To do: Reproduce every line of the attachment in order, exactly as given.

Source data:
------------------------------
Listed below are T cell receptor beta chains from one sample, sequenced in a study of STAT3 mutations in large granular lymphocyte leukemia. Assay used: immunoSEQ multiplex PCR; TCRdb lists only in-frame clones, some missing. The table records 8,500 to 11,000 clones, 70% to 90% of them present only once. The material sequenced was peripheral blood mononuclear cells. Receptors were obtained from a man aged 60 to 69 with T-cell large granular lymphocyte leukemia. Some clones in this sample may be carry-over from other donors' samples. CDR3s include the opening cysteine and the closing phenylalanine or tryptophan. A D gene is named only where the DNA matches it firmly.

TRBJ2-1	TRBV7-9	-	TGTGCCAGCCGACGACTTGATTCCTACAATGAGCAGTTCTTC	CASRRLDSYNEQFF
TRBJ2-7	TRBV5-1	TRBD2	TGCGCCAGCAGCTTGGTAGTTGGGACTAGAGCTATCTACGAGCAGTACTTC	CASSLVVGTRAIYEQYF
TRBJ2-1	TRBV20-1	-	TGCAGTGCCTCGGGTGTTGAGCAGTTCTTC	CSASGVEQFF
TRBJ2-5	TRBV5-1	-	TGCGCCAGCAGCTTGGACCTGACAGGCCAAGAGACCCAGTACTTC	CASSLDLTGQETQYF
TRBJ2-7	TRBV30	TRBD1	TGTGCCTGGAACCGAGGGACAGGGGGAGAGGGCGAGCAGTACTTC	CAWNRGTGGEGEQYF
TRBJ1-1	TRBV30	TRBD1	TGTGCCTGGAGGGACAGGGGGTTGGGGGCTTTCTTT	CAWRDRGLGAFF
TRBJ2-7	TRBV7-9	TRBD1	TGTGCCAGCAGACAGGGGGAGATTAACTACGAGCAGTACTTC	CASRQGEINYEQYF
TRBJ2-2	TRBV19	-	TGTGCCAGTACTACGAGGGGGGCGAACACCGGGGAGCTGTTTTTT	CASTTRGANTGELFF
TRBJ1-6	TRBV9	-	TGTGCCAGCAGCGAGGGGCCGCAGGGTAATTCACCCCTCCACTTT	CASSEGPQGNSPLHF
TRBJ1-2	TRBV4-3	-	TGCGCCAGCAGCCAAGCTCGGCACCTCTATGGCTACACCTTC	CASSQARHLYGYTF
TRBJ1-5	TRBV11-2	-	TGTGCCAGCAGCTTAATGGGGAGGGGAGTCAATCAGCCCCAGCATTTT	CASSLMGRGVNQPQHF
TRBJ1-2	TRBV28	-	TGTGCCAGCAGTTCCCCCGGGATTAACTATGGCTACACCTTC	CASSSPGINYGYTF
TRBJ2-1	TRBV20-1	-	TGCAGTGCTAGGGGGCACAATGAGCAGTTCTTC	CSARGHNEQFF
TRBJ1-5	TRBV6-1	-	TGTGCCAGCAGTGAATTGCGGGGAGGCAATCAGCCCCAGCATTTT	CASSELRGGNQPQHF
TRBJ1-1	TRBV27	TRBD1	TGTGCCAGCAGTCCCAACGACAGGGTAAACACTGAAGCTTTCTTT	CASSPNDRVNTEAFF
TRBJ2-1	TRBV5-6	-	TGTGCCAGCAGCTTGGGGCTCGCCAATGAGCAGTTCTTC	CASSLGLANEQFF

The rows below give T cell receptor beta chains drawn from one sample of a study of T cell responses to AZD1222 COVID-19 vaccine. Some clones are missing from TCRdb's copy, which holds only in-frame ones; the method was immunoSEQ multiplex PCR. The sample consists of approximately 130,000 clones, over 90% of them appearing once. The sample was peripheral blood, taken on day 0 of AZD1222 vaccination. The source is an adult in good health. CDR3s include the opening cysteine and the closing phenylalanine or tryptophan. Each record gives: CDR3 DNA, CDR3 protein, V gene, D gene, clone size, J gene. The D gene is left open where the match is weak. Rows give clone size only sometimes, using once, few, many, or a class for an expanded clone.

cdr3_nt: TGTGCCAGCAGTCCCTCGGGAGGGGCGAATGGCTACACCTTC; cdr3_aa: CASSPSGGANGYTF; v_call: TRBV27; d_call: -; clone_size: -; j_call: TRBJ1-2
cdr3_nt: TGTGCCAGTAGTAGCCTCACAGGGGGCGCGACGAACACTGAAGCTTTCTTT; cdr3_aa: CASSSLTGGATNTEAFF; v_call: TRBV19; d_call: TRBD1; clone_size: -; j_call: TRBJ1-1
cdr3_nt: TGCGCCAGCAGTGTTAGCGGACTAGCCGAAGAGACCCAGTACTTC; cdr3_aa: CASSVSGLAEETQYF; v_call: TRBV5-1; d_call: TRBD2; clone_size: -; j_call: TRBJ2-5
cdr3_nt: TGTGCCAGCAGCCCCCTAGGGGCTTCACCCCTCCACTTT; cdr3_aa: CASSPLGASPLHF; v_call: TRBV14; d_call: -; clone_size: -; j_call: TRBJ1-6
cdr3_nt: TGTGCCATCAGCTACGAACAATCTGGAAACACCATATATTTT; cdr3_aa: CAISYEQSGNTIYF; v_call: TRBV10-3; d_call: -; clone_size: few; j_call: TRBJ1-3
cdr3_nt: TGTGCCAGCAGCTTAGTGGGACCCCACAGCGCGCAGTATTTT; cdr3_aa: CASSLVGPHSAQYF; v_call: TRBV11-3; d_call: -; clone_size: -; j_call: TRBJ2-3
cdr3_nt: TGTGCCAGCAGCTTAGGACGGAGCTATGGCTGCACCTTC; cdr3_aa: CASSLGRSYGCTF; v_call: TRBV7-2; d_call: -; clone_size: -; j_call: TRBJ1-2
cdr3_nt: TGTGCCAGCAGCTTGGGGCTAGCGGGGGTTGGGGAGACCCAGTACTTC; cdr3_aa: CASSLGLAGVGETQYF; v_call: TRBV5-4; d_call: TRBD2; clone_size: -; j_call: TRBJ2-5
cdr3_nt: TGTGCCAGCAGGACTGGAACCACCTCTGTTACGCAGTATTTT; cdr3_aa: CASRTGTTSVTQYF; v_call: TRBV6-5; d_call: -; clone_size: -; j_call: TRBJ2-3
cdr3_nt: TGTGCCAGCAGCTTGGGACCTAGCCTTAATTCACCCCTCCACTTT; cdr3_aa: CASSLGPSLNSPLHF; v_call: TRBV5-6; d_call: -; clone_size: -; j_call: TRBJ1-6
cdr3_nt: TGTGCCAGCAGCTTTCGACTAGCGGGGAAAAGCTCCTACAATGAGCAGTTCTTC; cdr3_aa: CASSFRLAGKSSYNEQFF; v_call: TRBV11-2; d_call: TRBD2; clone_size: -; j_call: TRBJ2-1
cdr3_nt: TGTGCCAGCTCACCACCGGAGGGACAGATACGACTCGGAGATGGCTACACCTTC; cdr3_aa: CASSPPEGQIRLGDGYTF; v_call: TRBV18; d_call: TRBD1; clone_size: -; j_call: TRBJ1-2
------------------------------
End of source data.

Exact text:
Listed below are T cell receptor beta chains from one sample, sequenced in a study of STAT3 mutations in large granular lymphocyte leukemia. Assay used: immunoSEQ multiplex PCR; TCRdb lists only in-frame clones, some missing. The table records 8,500 to 11,000 clones, 70% to 90% of them present only once. The material sequenced was peripheral blood mononuclear cells. Receptors were obtained from a man aged 60 to 69 with T-cell large granular lymphocyte leukemia. Some clones in this sample may be carry-over from other donors' samples. CDR3s include the opening cysteine and the closing phenylalanine or tryptophan. A D gene is named only where the DNA matches it firmly.

TRBJ2-1	TRBV7-9	-	TGTGCCAGCCGACGACTTGATTCCTACAATGAGCAGTTCTTC	CASRRLDSYNEQFF
TRBJ2-7	TRBV5-1	TRBD2	TGCGCCAGCAGCTTGGTAGTTGGGACTAGAGCTATCTACGAGCAGTACTTC	CASSLVVGTRAIYEQYF
TRBJ2-1	TRBV20-1	-	TGCAGTGCCTCGGGTGTTGAGCAGTTCTTC	CSASGVEQFF
TRBJ2-5	TRBV5-1	-	TGCGCCAGCAGCTTGGACCTGACAGGCCAAGAGACCCAGTACTTC	CASSLDLTGQETQYF
TRBJ2-7	TRBV30	TRBD1	TGTGCCTGGAACCGAGGGACAGGGGGAGAGGGCGAGCAGTACTTC	CAWNRGTGGEGEQYF
TRBJ1-1	TRBV30	TRBD1	TGTGCCTGGAGGGACAGGGGGTTGGGGGCTTTCTTT	CAWRDRGLGAFF
TRBJ2-7	TRBV7-9	TRBD1	TGTGCCAGCAGACAGGGGGAGATTAACTACGAGCAGTACTTC	CASRQGEINYEQYF
TRBJ2-2	TRBV19	-	TGTGCCAGTACTACGAGGGGGGCGAACACCGGGGAGCTGTTTTTT	CASTTRGANTGELFF
TRBJ1-6	TRBV9	-	TGTGCCAGCAGCGAGGGGCCGCAGGGTAATTCACCCCTCCACTTT	CASSEGPQGNSPLHF
TRBJ1-2	TRBV4-3	-	TGCGCCAGCAGCCAAGCTCGGCACCTCTATGGCTACACCTTC	CASSQARHLYGYTF
TRBJ1-5	TRBV11-2	-	TGTGCCAGCAGCTTAATGGGGAGGGGAGTCAATCAGCCCCAGCATTTT	CASSLMGRGVNQPQHF
TRBJ1-2	TRBV28	-	TGTGCCAGCAGTTCCCCCGGGATTAACTATGGCTACACCTTC	CASSSPGINYGYTF
TRBJ2-1	TRBV20-1	-	TGCAGTGCTAGGGGGCACAATGAGCAGTTCTTC	CSARGHNEQFF
TRBJ1-5	TRBV6-1	-	TGTGCCAGCAGTGAATTGCGGGGAGGCAATCAGCCCCAGCATTTT	CASSELRGGNQPQHF
TRBJ1-1	TRBV27	TRBD1	TGTGCCAGCAGTCCCAACGACAGGGTAAACACTGAAGCTTTCTTT	CASSPNDRVNTEAFF
TRBJ2-1	TRBV5-6	-	TGTGCCAGCAGCTTGGGGCTCGCCAATGAGCAGTTCTTC	CASSLGLANEQFF

The rows below give T cell receptor beta chains drawn from one sample of a study of T cell responses to AZD1222 COVID-19 vaccine. Some clones are missing from TCRdb's copy, which holds only in-frame ones; the method was immunoSEQ multiplex PCR. The sample consists of approximately 130,000 clones, over 90% of them appearing once. The sample was peripheral blood, taken on day 0 of AZD1222 vaccination. The source is an adult in good health. CDR3s include the opening cysteine and the closing phenylalanine or tryptophan. Each record gives: CDR3 DNA, CDR3 protein, V gene, D gene, clone size, J gene. The D gene is left open where the match is weak. Rows give clone size only sometimes, using once, few, many, or a class for an expanded clone.

cdr3_nt: TGTGCCAGCAGTCCCTCGGGAGGGGCGAATGGCTACACCTTC; cdr3_aa: CASSPSGGANGYTF; v_call: TRBV27; d_call: -; clone_size: -; j_call: TRBJ1-2
cdr3_nt: TGTGCCAGTAGTAGCCTCACAGGGGGCGCGACGAACACTGAAGCTTTCTTT; cdr3_aa: CASSSLTGGATNTEAFF; v_call: TRBV19; d_call: TRBD1; clone_size: -; j_call: TRBJ1-1
cdr3_nt: TGCGCCAGCAGTGTTAGCGGACTAGCCGAAGAGACCCAGTACTTC; cdr3_aa: CASSVSGLAEETQYF; v_call: TRBV5-1; d_call: TRBD2; clone_size: -; j_call: TRBJ2-5
cdr3_nt: TGTGCCAGCAGCCCCCTAGGGGCTTCACCCCTCCACTTT; cdr3_aa: CASSPLGASPLHF; v_call: TRBV14; d_call: -; clone_size: -; j_call: TRBJ1-6
cdr3_nt: TGTGCCATCAGCTACGAACAATCTGGAAACACCATATATTTT; cdr3_aa: CAISYEQSGNTIYF; v_call: TRBV10-3; d_call: -; clone_size: few; j_call: TRBJ1-3
cdr3_nt: TGTGCCAGCAGCTTAGTGGGACCCCACAGCGCGCAGTATTTT; cdr3_aa: CASSLVGPHSAQYF; v_call: TRBV11-3; d_call: -; clone_size: -; j_call: TRBJ2-3
cdr3_nt: TGTGCCAGCAGCTTAGGACGGAGCTATGGCTGCACCTTC; cdr3_aa: CASSLGRSYGCTF; v_call: TRBV7-2; d_call: -; clone_size: -; j_call: TRBJ1-2
cdr3_nt: TGTGCCAGCAGCTTGGGGCTAGCGGGGGTTGGGGAGACCCAGTACTTC; cdr3_aa: CASSLGLAGVGETQYF; v_call: TRBV5-4; d_call: TRBD2; clone_size: -; j_call: TRBJ2-5
cdr3_nt: TGTGCCAGCAGGACTGGAACCACCTCTGTTACGCAGTATTTT; cdr3_aa: CASRTGTTSVTQYF; v_call: TRBV6-5; d_call: -; clone_size: -; j_call: TRBJ2-3
cdr3_nt: TGTGCCAGCAGCTTGGGACCTAGCCTTAATTCACCCCTCCACTTT; cdr3_aa: CASSLGPSLNSPLHF; v_call: TRBV5-6; d_call: -; clone_size: -; j_call: TRBJ1-6
cdr3_nt: TGTGCCAGCAGCTTTCGACTAGCGGGGAAAAGCTCCTACAATGAGCAGTTCTTC; cdr3_aa: CASSFRLAGKSSYNEQFF; v_call: TRBV11-2; d_call: TRBD2; clone_size: -; j_call: TRBJ2-1
cdr3_nt: TGTGCCAGCTCACCACCGGAGGGACAGATACGACTCGGAGATGGCTACACCTTC; cdr3_aa: CASSPPEGQIRLGDGYTF; v_call: TRBV18; d_call: TRBD1; clone_size: -; j_call: TRBJ1-2